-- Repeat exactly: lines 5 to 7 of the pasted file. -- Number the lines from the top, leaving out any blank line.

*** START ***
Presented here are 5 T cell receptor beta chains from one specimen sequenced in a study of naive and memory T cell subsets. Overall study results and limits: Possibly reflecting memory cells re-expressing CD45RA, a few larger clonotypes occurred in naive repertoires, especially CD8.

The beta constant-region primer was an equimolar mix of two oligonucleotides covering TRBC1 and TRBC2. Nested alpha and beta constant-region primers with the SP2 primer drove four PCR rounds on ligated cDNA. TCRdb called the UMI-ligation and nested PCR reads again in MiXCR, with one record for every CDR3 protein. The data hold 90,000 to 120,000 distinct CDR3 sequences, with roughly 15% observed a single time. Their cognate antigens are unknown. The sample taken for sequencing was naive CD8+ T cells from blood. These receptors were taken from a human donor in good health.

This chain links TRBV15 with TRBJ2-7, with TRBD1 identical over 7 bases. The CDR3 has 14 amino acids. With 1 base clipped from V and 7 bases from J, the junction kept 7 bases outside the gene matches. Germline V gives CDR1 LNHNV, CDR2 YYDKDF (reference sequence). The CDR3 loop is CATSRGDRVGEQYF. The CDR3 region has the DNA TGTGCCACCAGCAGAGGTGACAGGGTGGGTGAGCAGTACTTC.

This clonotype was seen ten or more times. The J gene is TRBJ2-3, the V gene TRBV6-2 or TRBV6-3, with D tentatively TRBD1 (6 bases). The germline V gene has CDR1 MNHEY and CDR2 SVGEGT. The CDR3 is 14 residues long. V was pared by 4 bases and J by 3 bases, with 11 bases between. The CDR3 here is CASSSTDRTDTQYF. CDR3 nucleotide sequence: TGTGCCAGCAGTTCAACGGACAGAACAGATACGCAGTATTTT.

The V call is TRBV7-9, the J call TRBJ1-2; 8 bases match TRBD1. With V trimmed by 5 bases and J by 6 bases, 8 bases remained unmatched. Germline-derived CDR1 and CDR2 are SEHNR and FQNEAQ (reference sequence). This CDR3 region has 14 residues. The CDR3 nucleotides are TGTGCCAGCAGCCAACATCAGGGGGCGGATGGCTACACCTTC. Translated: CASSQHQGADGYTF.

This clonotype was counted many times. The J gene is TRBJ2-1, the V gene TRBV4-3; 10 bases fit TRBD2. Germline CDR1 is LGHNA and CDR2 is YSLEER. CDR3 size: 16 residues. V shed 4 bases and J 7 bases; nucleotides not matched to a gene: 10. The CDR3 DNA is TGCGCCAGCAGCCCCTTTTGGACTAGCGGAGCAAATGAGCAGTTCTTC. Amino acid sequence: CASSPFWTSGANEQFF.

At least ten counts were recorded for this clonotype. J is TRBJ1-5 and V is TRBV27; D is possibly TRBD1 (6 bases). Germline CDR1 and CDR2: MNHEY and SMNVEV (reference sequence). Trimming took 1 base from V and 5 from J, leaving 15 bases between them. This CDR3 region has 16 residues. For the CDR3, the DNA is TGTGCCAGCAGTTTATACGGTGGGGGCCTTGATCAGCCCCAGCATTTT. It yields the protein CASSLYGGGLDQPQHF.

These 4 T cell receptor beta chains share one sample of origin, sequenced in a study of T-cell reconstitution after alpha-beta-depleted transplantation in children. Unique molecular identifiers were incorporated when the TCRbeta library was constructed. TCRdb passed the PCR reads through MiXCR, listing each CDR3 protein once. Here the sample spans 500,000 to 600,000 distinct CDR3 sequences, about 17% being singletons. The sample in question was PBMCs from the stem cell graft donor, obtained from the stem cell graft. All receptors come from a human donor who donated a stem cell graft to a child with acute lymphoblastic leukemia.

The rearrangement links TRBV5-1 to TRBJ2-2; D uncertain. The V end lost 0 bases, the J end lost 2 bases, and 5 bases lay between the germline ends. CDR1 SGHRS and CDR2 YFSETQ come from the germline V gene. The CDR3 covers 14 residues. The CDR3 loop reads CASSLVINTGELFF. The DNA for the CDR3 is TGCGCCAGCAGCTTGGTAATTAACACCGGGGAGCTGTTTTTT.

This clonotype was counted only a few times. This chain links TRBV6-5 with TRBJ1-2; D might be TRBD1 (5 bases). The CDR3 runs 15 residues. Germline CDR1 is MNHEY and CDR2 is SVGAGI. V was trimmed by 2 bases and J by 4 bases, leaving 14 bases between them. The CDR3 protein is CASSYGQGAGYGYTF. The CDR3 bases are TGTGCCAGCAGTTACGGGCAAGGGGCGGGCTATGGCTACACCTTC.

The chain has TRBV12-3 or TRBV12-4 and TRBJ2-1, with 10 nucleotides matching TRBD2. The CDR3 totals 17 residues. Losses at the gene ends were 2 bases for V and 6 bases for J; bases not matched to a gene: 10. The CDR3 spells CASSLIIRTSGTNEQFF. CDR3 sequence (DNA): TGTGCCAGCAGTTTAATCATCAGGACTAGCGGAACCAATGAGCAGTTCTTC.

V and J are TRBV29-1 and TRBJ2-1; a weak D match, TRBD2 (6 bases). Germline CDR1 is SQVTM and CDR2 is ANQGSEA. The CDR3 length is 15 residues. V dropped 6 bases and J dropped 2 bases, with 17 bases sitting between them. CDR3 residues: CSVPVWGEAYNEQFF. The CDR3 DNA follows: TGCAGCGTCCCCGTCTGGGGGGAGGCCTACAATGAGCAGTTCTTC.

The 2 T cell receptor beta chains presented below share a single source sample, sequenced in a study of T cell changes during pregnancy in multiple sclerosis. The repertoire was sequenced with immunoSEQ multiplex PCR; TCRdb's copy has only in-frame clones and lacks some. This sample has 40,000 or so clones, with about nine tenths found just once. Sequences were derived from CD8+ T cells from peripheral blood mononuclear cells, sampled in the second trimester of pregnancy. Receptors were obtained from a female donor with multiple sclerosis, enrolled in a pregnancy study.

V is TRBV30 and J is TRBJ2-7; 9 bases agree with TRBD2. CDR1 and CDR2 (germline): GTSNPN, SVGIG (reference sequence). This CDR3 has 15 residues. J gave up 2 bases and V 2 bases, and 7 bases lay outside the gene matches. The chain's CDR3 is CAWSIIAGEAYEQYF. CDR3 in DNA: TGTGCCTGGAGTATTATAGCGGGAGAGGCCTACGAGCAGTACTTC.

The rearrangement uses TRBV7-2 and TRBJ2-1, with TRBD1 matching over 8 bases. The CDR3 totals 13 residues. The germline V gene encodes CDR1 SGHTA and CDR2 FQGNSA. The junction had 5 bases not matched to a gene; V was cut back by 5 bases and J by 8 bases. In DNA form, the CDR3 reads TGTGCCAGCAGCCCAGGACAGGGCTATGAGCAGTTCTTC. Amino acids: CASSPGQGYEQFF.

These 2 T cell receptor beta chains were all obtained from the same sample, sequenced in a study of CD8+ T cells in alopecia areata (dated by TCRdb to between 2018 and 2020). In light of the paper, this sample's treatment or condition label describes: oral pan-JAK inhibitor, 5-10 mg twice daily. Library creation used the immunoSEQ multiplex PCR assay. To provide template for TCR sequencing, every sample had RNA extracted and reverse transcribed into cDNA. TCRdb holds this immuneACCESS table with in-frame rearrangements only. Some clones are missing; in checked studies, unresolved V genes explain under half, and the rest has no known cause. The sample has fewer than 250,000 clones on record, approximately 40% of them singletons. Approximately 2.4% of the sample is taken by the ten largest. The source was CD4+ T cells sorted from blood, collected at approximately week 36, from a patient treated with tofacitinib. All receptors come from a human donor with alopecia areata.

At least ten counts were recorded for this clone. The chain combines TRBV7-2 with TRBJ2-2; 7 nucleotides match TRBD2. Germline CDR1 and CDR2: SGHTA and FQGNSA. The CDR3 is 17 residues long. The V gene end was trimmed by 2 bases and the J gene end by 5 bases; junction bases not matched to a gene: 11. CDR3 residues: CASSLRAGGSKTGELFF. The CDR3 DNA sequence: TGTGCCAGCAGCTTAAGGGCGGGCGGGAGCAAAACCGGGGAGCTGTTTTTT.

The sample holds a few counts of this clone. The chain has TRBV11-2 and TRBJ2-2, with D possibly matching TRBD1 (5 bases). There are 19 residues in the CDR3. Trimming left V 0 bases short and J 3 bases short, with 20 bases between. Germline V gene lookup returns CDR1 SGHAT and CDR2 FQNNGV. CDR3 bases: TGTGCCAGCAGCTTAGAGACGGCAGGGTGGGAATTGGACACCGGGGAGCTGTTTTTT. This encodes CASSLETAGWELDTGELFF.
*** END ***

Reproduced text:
The V call is TRBV7-9, the J call TRBJ1-2; 8 bases match TRBD1. With V trimmed by 5 bases and J by 6 bases, 8 bases remained unmatched. Germline-derived CDR1 and CDR2 are SEHNR and FQNEAQ (reference sequence). This CDR3 region has 14 residues. The CDR3 nucleotides are TGTGCCAGCAGCCAACATCAGGGGGCGGATGGCTACACCTTC. Translated: CASSQHQGADGYTF.

This clonotype was counted many times. The J gene is TRBJ2-1, the V gene TRBV4-3; 10 bases fit TRBD2. Germline CDR1 is LGHNA and CDR2 is YSLEER. CDR3 size: 16 residues. V shed 4 bases and J 7 bases; nucleotides not matched to a gene: 10. The CDR3 DNA is TGCGCCAGCAGCCCCTTTTGGACTAGCGGAGCAAATGAGCAGTTCTTC. Amino acid sequence: CASSPFWTSGANEQFF.

At least ten counts were recorded for this clonotype. J is TRBJ1-5 and V is TRBV27; D is possibly TRBD1 (6 bases). Germline CDR1 and CDR2: MNHEY and SMNVEV (reference sequence). Trimming took 1 base from V and 5 from J, leaving 15 bases between them. This CDR3 region has 16 residues. For the CDR3, the DNA is TGTGCCAGCAGTTTATACGGTGGGGGCCTTGATCAGCCCCAGCATTTT. It yields the protein CASSLYGGGLDQPQHF.